Getting A Toddler to Wear a Mask

Let me start off by giving some context. We are still in the middle of a global pandemic as a result of novel coronavirus, or COVID-19, or rona, or whatever we want to call it. The rates of infection have not even remotely started decreasing in the U.S. In fact, many states are seeing increases in daily cases. While we don’t know everything about COVID-19, we do have some background on how to prevent the spread of any virus and wearing masks is an important part of that. That’s not new information; we’re just kind of behind on this practice in the U.S. Other countries have been wearing masks to prevent spreading even the common cold for years. My wife and I believe it’s part of our responsibility to wear masks to prevent the further spread of COVID-19, even if we fully believe we don’t have COVID-19, and even if it decreases the chances of spreading only a little, because that’s better than nothing. I also want to add that we live in Los Angeles, which mandated masks for anyone 2 years and over in public way back sometime in early April.

Second day wearing a mask

Also, I’m going to go on record and say that if the goal of wearing masks or face coverings is to prevent the spread of COVID-19, then kids need to be the main ones wearing them. Last week, my two year old, who otherwise behaves like a miniature adult with emotion control issues, literally drooled right into my eyeball. It was traumatizing….to say the very least. He has zero, 100% ZERO, sense of what it means to cover a cough or a sneeze, wipes his hands on literally everything, and doesn’t understand personal space. The personal space thing is real because the 6-feet rule will almost entirely be ignored by him. Also, he isn’t one of those special toddlers who can’t spread illnesses to others…I was sick almost every single month between Oct 2019 and March 2020 (when he was in daycare). If he gets something, whether he is actually sick himself or not, he can still pass it to others and we’ve almost all been taken out by one of those near-deadly child colds at some point.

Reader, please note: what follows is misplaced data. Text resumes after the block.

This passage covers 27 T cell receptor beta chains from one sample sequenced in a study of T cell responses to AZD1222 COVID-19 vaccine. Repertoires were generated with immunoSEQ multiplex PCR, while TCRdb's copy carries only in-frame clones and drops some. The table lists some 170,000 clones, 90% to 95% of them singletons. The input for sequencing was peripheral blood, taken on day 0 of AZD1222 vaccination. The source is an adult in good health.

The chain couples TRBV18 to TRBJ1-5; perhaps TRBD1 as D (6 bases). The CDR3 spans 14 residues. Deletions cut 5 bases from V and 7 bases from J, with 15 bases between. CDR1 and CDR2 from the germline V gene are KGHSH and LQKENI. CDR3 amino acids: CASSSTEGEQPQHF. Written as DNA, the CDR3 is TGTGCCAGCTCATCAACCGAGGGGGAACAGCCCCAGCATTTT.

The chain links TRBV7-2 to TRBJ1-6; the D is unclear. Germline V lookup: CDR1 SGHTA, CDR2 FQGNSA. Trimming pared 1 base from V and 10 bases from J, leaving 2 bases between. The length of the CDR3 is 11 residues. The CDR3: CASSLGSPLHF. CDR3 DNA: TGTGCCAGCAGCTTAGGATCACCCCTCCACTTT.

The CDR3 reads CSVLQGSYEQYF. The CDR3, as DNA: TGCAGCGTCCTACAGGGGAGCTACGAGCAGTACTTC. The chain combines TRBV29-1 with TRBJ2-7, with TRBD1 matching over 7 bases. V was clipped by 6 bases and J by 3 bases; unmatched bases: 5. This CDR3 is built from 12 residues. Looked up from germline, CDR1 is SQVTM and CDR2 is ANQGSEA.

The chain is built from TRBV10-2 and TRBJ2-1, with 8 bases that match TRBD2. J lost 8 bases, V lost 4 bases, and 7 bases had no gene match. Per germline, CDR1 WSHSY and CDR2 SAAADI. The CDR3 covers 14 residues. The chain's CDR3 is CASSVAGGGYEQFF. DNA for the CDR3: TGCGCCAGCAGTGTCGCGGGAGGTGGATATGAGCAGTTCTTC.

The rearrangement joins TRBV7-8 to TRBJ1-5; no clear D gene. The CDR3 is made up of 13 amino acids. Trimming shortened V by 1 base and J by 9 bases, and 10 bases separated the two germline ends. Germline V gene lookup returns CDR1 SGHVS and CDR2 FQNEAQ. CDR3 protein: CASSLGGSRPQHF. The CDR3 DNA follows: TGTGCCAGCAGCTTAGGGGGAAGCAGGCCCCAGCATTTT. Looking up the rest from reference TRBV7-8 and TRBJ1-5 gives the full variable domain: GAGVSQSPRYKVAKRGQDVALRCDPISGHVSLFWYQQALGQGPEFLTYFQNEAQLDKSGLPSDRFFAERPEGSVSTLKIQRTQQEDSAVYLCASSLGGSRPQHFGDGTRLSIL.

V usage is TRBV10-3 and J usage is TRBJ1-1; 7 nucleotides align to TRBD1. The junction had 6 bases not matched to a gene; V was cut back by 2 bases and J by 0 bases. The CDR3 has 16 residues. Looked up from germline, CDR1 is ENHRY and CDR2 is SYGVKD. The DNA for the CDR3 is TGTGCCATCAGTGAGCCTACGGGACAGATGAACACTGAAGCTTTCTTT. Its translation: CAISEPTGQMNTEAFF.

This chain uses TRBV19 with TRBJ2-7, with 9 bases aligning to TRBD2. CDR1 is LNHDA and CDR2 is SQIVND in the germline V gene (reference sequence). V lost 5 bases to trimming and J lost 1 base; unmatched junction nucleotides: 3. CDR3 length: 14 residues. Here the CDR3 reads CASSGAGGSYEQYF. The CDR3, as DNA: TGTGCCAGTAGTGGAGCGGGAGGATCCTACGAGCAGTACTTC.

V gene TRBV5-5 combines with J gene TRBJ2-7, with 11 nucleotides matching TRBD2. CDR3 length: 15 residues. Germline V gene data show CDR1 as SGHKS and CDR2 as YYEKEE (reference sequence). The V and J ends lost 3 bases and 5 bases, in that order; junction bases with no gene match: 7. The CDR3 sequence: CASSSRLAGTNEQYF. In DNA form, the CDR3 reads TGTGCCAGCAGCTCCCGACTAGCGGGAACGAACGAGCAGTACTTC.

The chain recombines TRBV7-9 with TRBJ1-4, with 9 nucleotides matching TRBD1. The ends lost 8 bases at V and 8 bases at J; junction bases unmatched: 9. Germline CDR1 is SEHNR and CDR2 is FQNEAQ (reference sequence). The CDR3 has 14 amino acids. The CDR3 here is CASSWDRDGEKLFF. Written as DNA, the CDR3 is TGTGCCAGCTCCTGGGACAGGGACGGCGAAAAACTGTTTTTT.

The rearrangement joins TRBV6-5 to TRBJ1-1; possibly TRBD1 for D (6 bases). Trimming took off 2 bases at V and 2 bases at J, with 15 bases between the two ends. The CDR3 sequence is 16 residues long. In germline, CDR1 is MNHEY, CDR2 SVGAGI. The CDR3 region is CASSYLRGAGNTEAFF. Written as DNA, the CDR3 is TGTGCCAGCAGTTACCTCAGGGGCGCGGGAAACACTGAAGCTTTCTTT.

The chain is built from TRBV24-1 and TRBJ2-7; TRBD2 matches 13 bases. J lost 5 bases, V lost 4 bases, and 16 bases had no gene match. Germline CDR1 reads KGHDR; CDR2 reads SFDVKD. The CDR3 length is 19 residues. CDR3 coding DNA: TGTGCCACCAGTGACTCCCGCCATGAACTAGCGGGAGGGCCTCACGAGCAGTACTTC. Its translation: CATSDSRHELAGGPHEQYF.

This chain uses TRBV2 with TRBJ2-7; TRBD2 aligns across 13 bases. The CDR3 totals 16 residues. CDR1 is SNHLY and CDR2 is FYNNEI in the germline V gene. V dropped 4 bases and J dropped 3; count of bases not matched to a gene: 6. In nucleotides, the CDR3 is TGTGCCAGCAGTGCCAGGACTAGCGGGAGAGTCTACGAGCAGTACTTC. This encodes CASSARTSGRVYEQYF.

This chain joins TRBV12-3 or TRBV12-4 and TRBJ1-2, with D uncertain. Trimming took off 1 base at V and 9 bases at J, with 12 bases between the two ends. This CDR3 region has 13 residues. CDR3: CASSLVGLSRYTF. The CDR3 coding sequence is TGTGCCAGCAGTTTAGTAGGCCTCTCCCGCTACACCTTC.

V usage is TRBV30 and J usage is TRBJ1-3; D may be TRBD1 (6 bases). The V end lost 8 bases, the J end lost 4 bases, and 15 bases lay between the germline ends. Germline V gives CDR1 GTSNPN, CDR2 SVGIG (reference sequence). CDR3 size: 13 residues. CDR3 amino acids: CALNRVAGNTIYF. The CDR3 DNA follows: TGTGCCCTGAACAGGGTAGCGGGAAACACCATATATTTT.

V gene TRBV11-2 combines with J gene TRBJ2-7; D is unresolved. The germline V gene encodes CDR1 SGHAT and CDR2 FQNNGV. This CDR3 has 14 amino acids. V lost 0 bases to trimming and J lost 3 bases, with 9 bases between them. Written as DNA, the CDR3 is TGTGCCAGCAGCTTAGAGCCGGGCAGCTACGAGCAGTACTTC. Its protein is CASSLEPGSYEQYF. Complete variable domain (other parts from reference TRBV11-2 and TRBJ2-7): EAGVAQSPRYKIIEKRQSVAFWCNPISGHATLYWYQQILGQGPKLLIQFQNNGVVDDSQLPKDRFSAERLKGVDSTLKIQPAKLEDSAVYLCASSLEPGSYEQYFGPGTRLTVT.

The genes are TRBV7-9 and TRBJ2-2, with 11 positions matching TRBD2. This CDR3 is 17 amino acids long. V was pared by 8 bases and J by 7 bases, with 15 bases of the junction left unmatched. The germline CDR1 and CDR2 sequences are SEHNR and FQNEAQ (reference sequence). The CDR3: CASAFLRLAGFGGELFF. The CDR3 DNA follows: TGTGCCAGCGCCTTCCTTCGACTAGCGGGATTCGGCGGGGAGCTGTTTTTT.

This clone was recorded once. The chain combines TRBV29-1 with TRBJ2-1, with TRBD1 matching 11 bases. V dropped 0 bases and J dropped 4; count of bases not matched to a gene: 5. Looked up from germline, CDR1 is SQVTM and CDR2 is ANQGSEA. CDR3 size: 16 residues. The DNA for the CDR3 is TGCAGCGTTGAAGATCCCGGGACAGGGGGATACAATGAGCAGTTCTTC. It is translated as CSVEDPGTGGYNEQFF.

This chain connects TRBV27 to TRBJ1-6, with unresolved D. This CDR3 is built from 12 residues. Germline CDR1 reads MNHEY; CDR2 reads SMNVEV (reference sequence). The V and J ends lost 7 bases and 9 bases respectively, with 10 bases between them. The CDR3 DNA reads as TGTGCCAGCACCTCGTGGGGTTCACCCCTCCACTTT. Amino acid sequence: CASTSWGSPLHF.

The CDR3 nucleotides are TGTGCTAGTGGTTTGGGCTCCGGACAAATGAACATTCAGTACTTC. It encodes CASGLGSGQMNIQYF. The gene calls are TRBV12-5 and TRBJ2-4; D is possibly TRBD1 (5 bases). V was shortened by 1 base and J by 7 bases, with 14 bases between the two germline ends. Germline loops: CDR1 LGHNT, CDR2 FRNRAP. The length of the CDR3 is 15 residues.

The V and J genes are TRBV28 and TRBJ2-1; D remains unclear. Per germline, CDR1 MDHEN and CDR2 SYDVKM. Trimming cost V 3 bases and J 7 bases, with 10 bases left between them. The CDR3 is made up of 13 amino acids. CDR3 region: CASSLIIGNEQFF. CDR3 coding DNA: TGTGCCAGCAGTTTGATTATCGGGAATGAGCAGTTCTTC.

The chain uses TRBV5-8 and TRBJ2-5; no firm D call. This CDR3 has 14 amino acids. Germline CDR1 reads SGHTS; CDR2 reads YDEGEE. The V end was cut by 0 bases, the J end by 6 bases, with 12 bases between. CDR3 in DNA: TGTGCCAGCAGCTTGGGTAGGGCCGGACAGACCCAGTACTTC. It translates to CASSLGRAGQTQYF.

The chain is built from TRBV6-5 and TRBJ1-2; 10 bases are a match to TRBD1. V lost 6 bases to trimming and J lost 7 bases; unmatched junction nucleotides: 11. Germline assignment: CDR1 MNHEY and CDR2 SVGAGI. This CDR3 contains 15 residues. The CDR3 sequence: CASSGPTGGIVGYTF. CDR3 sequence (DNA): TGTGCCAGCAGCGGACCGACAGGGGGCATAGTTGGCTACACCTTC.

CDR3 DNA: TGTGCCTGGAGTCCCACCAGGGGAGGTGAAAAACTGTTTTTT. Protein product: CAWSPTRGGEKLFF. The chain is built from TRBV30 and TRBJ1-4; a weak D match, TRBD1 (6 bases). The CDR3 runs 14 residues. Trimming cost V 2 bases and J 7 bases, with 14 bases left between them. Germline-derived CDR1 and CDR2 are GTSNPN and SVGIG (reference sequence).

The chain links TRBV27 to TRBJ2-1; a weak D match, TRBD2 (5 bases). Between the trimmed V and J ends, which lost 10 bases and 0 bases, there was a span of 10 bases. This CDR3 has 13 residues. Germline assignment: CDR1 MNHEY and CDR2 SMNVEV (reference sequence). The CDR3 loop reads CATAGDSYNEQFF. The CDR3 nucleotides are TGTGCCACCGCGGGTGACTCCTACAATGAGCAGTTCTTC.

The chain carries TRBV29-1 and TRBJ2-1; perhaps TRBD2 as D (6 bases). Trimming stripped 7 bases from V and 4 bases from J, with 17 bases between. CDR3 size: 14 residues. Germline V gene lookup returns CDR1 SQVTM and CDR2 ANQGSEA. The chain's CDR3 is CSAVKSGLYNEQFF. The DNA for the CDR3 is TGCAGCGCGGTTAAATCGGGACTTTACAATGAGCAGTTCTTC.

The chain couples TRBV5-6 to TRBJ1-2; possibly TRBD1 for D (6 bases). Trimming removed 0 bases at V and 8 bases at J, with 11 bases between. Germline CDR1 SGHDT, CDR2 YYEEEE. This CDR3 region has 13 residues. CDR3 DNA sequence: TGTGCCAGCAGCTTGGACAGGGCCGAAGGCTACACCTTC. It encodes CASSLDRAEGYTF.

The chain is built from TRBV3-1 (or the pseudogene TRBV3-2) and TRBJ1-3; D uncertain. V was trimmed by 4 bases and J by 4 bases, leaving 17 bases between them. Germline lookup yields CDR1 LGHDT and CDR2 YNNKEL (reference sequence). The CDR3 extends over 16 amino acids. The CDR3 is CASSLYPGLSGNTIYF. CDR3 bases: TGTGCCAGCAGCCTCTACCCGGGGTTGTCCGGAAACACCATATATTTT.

Finally, toddlers have no idea when they should and shouldn’t be putting their hands in their mouth and nose. While a mask might not necessarily 100% stop COVID-19 from getting through, I can tell you it will for sure stop my kid from literally eating the virus after touching the elevator button. So, I’m not entirely sure why people think kids are somehow okay to not be wearing masks, but it’s not cool with with us. He wears one every time we leave the house without fail and keeps it on. People have noticed on our Insta stories and while we’re out walking around, and some have asked how it is that we got him to wear one, so I thought I’d write it out here for others to also use.

Don’t Give In

This is the very first step that I’m sure if you’re saying, my kid just won’t do it, you’ve probably already somewhat given up on them doing it. Let me assure you, they can do it. L was 2 years and 1 week when he was wearing his mask with zero issues. I have faith that your 2+ year old can do it also, it’s just that they don’t want to, which is fair, but something to keep in mind if you really want this to happen. The ability is certainly there.

The first day, we put the mask on him and he was perfectly fine, for all of 30 seconds. Then he took it off and cried about having to wear it. We were at the front door and explained to him that we all had to wear masks to go outside now. He cried. He refused. We did not go outside. I sat on the couch and put him on my lap. Hugged him. Held back tears myself. It sucked. It was awful to be quarantined for a month already, dealing with both parents working full time from home and his only outlet is getting to go outside to walk for half an hour and now there’s this. Both B and I cried about it later. But, we did not let him leave the house that day without his mask. We set the president that he won’t be allowed to leave the house without a mask from day one.